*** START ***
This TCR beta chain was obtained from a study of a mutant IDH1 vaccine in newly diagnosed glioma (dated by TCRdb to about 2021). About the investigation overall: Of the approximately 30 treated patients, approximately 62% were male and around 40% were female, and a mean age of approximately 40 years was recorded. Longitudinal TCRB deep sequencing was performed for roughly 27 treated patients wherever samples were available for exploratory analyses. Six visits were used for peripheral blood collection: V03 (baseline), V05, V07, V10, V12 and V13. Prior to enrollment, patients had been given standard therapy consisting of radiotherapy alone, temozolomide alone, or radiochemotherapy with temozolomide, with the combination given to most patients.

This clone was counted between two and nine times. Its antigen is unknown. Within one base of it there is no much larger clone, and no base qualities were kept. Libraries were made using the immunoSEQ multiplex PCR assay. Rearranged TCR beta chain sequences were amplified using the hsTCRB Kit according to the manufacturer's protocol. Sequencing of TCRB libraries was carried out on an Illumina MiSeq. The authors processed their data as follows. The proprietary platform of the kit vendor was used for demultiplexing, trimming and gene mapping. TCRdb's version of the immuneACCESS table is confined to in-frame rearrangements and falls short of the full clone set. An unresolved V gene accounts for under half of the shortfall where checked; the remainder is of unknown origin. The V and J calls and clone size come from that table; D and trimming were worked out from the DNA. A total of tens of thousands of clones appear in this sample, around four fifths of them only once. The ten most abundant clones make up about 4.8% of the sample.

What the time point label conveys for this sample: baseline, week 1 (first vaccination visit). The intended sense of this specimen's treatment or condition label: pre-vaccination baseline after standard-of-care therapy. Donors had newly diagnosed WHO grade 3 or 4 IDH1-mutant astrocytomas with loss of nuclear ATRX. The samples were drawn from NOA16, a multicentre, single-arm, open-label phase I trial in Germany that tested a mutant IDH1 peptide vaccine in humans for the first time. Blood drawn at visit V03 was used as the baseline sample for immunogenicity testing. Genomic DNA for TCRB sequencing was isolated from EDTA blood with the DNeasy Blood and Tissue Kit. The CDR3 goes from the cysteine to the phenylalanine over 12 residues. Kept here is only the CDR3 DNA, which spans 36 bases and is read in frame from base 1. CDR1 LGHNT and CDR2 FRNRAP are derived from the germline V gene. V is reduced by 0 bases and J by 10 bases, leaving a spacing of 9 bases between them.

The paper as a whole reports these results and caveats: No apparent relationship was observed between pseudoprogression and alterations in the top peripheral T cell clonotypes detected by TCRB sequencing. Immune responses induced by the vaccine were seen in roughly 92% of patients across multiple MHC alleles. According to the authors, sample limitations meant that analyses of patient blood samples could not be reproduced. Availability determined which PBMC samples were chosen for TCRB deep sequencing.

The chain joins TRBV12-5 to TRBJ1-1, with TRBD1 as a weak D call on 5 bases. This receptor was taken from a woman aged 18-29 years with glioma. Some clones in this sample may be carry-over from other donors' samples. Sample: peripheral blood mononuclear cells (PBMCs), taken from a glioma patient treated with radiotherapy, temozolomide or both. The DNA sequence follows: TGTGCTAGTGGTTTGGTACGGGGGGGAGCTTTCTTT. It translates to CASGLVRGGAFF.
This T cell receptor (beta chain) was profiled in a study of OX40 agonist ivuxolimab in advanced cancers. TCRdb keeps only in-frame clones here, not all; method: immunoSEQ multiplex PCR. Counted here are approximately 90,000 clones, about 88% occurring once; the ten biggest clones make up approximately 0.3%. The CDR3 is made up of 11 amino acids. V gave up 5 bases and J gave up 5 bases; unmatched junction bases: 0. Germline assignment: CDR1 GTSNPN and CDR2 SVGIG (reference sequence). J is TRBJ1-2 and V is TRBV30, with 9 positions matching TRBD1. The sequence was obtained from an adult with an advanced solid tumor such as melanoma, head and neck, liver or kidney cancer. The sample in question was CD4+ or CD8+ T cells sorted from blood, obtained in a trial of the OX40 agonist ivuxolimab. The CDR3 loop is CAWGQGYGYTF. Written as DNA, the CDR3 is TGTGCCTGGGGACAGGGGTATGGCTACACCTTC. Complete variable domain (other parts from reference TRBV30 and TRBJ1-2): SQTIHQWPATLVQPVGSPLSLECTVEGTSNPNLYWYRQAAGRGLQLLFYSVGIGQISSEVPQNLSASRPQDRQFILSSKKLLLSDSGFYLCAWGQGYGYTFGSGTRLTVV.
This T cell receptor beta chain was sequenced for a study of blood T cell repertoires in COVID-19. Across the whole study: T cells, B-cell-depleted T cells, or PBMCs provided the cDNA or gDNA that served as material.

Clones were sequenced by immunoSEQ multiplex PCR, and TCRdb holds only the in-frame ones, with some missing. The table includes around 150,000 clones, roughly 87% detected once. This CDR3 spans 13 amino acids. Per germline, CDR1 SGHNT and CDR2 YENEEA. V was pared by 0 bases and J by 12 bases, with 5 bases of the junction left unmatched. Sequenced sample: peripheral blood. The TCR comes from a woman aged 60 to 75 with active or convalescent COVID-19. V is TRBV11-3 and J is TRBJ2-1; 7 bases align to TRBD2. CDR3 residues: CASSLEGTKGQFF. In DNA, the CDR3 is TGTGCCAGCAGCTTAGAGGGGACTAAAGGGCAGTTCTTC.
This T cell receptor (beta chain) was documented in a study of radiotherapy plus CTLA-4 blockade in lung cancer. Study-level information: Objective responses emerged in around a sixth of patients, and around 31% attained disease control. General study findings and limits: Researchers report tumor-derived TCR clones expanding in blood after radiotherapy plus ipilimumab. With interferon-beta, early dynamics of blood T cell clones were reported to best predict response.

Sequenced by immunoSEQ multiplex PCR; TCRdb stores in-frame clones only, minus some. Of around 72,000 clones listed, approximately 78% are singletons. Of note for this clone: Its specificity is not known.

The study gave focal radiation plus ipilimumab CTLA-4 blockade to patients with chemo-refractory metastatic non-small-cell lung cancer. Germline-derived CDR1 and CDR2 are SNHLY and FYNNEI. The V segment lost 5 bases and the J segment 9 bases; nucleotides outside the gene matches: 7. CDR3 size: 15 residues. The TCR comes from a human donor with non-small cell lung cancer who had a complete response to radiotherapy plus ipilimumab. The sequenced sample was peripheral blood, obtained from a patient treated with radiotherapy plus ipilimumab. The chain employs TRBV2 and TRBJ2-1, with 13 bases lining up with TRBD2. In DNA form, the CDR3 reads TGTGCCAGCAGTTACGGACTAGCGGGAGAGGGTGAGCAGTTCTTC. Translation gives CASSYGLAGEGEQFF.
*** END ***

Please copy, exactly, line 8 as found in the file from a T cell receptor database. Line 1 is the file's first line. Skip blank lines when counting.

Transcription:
Clones were sequenced by immunoSEQ multiplex PCR, and TCRdb holds only the in-frame ones, with some missing. The table includes around 150,000 clones, roughly 87% detected once. This CDR3 spans 13 amino acids. Per germline, CDR1 SGHNT and CDR2 YENEEA. V was pared by 0 bases and J by 12 bases, with 5 bases of the junction left unmatched. Sequenced sample: peripheral blood. The TCR comes from a woman aged 60 to 75 with active or convalescent COVID-19. V is TRBV11-3 and J is TRBJ2-1; 7 bases align to TRBD2. CDR3 residues: CASSLEGTKGQFF. In DNA, the CDR3 is TGTGCCAGCAGCTTAGAGGGGACTAAAGGGCAGTTCTTC.